Country of origin
The kudu horn originates from Africa. The kudu is widespread over Africa, extending to the Indian sub-continent and Arabia, and Jewish people use the kudu horn for religious purposes, as a “shofar.” The shofar is blown during services like Rosh Hashanah and Yom Kippur.
The kudu horn is made from the horns of the lesser kudu. The elegant spiral horns of the lesser kudu are hollowed out to make the wind instrument called the kudu horn. The kudu horns are played by blowing into them trumpet style in a hole near the top of it.
In Africa horns are used as honey containers and musical instruments. The horns are thought to be the homes of powerful spirits.The horns of a kudu hollowed out as an aerophone are used to call scout camps and training courses together. In 1907 at Brownsea Island the first scouts were all woken by Baden-Powell’s kudu horn every morning.In the 1980s, in what is now Zimbabwe, Baden-Powell fought in the Matabele campaign. The Matabele warriors had a special way of military signaling, using the kudu horn to send coded messages over long distances. In some communities the kudu horn has been used to call people together for gatherings at the royal house or for a community gathering, but also as a call to battle. The kudu horn is also used in ceremonies in Swaziland along with other musical instruments.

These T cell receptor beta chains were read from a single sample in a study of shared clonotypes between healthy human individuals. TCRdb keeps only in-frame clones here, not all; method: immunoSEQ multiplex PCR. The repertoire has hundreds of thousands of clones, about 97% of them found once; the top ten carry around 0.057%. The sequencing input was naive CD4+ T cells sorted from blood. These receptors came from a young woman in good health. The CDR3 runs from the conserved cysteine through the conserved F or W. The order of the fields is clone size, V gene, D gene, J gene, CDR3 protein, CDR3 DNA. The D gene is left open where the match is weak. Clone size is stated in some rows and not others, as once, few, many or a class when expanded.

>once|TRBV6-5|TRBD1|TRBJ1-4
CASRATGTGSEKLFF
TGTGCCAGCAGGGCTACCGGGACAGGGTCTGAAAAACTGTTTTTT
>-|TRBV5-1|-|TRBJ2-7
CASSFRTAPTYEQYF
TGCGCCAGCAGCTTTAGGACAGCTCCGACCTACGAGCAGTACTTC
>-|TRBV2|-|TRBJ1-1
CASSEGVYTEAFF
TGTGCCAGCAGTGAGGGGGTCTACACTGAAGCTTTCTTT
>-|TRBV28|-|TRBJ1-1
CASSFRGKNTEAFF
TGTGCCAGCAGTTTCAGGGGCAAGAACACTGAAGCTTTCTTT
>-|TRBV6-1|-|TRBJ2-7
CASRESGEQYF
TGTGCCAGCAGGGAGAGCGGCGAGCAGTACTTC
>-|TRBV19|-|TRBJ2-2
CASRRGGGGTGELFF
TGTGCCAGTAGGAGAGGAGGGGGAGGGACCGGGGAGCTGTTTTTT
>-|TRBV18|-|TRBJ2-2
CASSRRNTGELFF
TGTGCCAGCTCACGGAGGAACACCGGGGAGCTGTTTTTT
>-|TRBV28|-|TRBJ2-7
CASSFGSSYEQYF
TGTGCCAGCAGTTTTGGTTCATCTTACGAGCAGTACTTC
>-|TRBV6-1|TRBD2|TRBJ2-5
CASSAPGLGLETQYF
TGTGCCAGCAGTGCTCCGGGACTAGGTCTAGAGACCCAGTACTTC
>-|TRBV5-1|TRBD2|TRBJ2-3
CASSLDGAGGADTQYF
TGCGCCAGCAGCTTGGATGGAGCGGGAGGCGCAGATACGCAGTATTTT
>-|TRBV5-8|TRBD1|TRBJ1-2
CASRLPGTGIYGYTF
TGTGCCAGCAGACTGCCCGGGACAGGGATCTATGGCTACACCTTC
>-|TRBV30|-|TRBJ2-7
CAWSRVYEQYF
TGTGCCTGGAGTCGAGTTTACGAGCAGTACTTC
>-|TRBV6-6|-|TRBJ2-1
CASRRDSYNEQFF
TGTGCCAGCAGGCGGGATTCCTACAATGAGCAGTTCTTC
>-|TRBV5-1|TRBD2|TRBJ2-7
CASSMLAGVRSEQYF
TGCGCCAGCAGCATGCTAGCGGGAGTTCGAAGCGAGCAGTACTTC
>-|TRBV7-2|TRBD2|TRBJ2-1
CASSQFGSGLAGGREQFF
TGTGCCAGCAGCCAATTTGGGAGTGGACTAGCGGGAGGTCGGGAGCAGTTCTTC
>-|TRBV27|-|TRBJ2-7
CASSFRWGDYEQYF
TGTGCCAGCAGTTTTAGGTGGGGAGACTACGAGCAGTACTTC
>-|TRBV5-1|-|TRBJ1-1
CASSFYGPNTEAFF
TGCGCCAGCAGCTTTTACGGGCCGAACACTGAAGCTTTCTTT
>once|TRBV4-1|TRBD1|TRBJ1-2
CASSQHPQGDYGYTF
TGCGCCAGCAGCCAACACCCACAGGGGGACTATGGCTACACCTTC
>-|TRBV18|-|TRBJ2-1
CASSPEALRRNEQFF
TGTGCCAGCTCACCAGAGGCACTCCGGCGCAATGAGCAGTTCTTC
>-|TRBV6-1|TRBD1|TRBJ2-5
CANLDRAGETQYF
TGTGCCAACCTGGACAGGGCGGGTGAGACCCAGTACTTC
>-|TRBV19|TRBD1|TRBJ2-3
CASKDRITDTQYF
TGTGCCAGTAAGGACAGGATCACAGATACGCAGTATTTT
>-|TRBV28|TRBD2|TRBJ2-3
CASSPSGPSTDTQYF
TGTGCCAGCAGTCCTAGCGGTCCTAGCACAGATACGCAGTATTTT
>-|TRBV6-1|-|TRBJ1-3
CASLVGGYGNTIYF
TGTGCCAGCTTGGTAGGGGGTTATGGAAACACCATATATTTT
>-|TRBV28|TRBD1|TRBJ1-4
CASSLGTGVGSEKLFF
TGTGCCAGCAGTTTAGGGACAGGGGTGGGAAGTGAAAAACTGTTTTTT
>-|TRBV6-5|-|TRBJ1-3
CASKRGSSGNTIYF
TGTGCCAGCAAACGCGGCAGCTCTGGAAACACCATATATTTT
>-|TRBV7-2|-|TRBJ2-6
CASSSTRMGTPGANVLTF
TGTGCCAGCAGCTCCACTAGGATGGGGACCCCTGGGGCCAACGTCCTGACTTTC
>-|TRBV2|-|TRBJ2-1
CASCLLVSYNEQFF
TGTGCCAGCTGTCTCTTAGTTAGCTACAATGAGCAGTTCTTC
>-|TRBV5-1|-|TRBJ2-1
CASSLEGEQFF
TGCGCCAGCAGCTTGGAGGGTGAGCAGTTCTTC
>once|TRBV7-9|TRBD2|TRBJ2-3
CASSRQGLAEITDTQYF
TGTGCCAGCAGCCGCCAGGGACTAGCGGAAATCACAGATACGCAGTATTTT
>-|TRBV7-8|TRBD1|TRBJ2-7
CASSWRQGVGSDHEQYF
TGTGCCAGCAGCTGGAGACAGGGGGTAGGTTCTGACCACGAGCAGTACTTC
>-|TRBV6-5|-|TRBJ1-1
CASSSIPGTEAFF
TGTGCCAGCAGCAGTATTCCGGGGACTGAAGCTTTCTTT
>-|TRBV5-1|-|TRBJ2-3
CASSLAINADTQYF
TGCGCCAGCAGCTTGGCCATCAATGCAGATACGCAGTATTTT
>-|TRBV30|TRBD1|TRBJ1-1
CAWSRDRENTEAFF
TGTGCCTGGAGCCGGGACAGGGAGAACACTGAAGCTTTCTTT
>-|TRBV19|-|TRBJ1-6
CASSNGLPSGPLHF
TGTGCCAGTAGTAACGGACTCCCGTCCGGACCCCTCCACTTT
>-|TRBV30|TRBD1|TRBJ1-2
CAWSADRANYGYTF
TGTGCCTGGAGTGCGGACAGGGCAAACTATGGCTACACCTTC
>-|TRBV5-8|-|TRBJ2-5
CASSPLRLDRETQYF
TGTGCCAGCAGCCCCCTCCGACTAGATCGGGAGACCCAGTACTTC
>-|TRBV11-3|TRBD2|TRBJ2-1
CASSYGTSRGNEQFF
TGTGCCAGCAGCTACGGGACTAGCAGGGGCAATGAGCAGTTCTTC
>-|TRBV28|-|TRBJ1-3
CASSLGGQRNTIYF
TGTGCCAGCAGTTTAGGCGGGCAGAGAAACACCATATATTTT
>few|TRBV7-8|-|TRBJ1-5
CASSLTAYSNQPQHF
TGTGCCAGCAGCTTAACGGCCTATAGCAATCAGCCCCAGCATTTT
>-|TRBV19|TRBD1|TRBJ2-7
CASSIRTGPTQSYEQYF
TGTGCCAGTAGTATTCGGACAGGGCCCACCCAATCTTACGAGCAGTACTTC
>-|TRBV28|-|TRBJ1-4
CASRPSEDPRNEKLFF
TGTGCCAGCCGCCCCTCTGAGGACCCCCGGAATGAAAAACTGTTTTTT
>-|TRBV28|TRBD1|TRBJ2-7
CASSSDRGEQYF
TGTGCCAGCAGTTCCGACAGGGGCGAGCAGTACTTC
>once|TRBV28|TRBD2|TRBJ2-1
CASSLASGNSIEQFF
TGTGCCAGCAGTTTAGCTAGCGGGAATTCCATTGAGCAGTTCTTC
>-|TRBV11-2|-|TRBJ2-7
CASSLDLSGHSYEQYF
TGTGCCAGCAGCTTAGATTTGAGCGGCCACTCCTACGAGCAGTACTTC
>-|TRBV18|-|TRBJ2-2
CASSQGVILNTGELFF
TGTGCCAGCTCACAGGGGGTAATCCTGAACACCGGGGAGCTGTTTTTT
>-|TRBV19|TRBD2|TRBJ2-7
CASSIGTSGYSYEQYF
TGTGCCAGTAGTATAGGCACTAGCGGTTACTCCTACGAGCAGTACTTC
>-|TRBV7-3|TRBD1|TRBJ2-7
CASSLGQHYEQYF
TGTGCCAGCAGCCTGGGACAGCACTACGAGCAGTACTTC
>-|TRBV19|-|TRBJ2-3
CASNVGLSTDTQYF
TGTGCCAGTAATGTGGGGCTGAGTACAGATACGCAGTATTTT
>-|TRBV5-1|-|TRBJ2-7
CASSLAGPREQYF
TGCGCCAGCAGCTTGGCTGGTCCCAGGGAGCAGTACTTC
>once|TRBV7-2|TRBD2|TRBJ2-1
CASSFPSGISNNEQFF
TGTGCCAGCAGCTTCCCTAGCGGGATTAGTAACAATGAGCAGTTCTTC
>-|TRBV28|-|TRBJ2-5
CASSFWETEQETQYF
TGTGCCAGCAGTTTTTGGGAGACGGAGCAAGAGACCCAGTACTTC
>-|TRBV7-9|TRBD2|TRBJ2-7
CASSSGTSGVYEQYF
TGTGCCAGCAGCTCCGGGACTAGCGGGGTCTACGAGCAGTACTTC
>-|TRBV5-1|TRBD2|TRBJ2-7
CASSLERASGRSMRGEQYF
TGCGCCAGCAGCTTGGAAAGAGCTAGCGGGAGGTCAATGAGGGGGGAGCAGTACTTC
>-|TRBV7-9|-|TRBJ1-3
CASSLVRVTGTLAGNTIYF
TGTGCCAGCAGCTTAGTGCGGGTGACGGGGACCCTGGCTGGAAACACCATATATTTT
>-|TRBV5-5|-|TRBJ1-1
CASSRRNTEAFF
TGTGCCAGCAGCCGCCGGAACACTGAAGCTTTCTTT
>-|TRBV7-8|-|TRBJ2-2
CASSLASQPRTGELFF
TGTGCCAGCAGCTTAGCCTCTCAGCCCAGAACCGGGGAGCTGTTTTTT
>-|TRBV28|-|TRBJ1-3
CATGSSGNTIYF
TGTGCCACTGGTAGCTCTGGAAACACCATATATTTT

Today a lot of training grounds and scout camps still use the kudu horn to signal to scouts and campers.
The South African National Parks and FNB believe that the kudu horn or kuduzela will becoame as popular as the vuvuzela amongst soccer and other sport fans.
FNB has promised that 6% of the cost of the kuduzela will be given to South African National Parks.
The kudu horn is said to be the ancestor of the vuvuzela.
The isiXhosa word for the kudu horn is ixilongo.
© copyright Sebastian Schultz 2011